I watched him laboriously build his farm, plant crops, and take care of livestock. One animal that gave him particular trouble was Rusty, a clever, mischievous horse that somehow managed to escape the barn whenever it rained. My boyfriend spent 20 minutes chasing that horse into the barn so the darn thing wouldn’t get sick. Ironically, it was my boyfriend’s character (not the horse) that ended up in the hospital because he overworked himself.

Testing Risk in a “Safe” Space
While the game is quite simple, some of its objectives and outcomes seem pretty realistic. And those components of the game have only advanced since the 90s--so much so that real-life farmers are playing the latest farm simulation games to test out authentic equipment, operations, and scenarios based on their real-world equivalents. 

For example, Farming Simulator boasts their 2019 update includes “300 authentic vehicles and machines now including John Deere - but also Case IH, New Holland, Challenger, Fendt, Massey Ferguson, Valtra, Krone, Deutz-Fahr, and many more.” (By the way, the game’s fan base has grown so much, there’s a convention dedicated to it, and the game can now be played competitively.) 

This game allows players to dive into agriculture and use different equipment and strategies that they may not have access to in the real world. Essentially, they can take on as much risk as they want and suffer only virtual, game-based consequences, not real ones (except in my boyfriend's case, where he suffered from short-term annoyance).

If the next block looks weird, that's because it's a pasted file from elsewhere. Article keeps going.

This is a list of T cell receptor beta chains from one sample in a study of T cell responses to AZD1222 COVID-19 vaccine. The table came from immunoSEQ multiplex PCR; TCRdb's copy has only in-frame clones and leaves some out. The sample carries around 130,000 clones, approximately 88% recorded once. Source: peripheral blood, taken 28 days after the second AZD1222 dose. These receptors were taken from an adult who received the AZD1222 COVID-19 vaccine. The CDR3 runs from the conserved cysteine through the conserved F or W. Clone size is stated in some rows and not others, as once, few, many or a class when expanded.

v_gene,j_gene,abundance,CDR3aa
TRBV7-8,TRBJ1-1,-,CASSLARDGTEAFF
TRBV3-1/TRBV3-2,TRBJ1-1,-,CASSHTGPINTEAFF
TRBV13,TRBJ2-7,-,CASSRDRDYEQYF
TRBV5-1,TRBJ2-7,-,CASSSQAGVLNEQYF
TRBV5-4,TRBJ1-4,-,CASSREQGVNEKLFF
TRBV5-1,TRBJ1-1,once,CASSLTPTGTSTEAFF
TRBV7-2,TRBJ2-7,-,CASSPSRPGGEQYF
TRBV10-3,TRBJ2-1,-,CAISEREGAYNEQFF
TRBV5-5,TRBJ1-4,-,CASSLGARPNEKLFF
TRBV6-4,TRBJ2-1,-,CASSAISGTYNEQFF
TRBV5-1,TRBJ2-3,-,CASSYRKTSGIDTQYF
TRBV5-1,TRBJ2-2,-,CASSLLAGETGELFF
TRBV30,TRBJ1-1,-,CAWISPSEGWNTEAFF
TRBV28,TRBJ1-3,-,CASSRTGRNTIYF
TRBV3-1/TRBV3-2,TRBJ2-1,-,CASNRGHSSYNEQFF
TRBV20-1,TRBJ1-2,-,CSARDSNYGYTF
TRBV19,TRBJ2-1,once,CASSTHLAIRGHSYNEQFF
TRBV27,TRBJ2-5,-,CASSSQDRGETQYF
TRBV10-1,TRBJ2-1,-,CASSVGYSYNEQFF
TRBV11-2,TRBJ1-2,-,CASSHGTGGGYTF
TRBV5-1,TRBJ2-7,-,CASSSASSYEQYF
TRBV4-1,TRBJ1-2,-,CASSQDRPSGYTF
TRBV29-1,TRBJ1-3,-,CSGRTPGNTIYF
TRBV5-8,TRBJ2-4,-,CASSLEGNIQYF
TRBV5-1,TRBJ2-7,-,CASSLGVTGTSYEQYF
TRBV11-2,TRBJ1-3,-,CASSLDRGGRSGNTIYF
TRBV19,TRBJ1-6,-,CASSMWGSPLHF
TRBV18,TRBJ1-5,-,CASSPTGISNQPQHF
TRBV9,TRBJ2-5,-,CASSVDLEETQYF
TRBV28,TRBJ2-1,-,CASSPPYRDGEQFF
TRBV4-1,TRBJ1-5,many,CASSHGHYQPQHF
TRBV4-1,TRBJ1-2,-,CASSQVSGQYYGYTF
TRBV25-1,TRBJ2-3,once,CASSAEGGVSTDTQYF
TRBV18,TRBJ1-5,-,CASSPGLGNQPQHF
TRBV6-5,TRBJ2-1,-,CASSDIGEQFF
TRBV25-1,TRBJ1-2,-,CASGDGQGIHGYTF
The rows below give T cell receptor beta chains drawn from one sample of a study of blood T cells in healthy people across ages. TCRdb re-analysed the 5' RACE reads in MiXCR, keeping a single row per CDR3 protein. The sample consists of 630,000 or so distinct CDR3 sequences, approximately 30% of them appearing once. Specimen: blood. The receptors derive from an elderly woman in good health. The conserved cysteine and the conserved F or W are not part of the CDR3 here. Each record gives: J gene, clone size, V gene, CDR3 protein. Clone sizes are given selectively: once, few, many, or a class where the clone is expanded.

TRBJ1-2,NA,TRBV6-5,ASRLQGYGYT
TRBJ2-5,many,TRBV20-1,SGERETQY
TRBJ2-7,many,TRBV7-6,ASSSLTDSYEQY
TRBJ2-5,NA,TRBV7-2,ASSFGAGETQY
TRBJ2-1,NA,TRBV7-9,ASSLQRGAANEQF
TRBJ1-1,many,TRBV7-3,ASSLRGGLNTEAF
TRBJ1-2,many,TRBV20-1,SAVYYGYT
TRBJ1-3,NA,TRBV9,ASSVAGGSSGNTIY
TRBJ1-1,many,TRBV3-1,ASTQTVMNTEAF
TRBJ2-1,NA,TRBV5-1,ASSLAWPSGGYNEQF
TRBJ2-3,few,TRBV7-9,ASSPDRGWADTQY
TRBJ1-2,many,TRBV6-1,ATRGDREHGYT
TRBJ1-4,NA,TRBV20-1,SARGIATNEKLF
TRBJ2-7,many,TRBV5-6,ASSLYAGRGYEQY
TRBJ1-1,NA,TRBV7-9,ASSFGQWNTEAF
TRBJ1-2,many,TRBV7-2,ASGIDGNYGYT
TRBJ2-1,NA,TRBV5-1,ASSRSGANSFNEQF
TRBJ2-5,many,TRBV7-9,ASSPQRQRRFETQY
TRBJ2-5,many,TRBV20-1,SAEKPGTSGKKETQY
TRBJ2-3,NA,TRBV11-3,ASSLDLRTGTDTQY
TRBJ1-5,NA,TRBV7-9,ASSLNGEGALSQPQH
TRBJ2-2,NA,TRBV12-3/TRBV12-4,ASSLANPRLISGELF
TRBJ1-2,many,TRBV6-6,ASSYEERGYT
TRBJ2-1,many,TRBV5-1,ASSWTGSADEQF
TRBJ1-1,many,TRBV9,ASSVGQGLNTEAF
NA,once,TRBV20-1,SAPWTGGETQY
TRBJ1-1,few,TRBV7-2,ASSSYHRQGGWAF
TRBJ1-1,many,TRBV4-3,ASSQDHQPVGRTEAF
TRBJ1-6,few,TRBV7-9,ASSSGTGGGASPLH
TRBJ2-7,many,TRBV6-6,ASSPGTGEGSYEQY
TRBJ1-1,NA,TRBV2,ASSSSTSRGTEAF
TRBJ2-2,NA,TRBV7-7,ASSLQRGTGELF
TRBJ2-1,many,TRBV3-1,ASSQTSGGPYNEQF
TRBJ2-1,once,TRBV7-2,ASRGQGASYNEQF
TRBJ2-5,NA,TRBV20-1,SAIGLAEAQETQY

Testing risk and risk management of farmers seems to be a theme in 2019. For example, a University of Vermont study used video games to better understand risk management practices of farmers through different scenarios. Based on the scenarios introduced, players changed their behaviors in the game to reduce risks. The study found that the smallest behavior changes dramatically impacted the outcome of preventing a risk, which can be used to create more effective strategies in real-world situations.

Another study released this year argues that “serious gaming” (i.e., games that aren’t played for entertainment purposes) should be considered as a communication strategy in agriculture to open up “new ways of thinking” about critical issues, such as climate change, and help provide new adaptive strategies.

Research of the Future?
Testing human behavior and attitude change via video games is becoming more popular because of the digital era we live in. And it’s a safe, controllable place to test strategies aimed at preventing serious risks such as the spread of livestock diseases (see the UVM study above). 

It will be interesting to see how this intersection of agricultural and psychological research progresses in the coming years as scientists work out new ways to prevent risk and mitigate issues such as climate change and African swine flu outbreaks. 

By Kim
Illustration made in Canva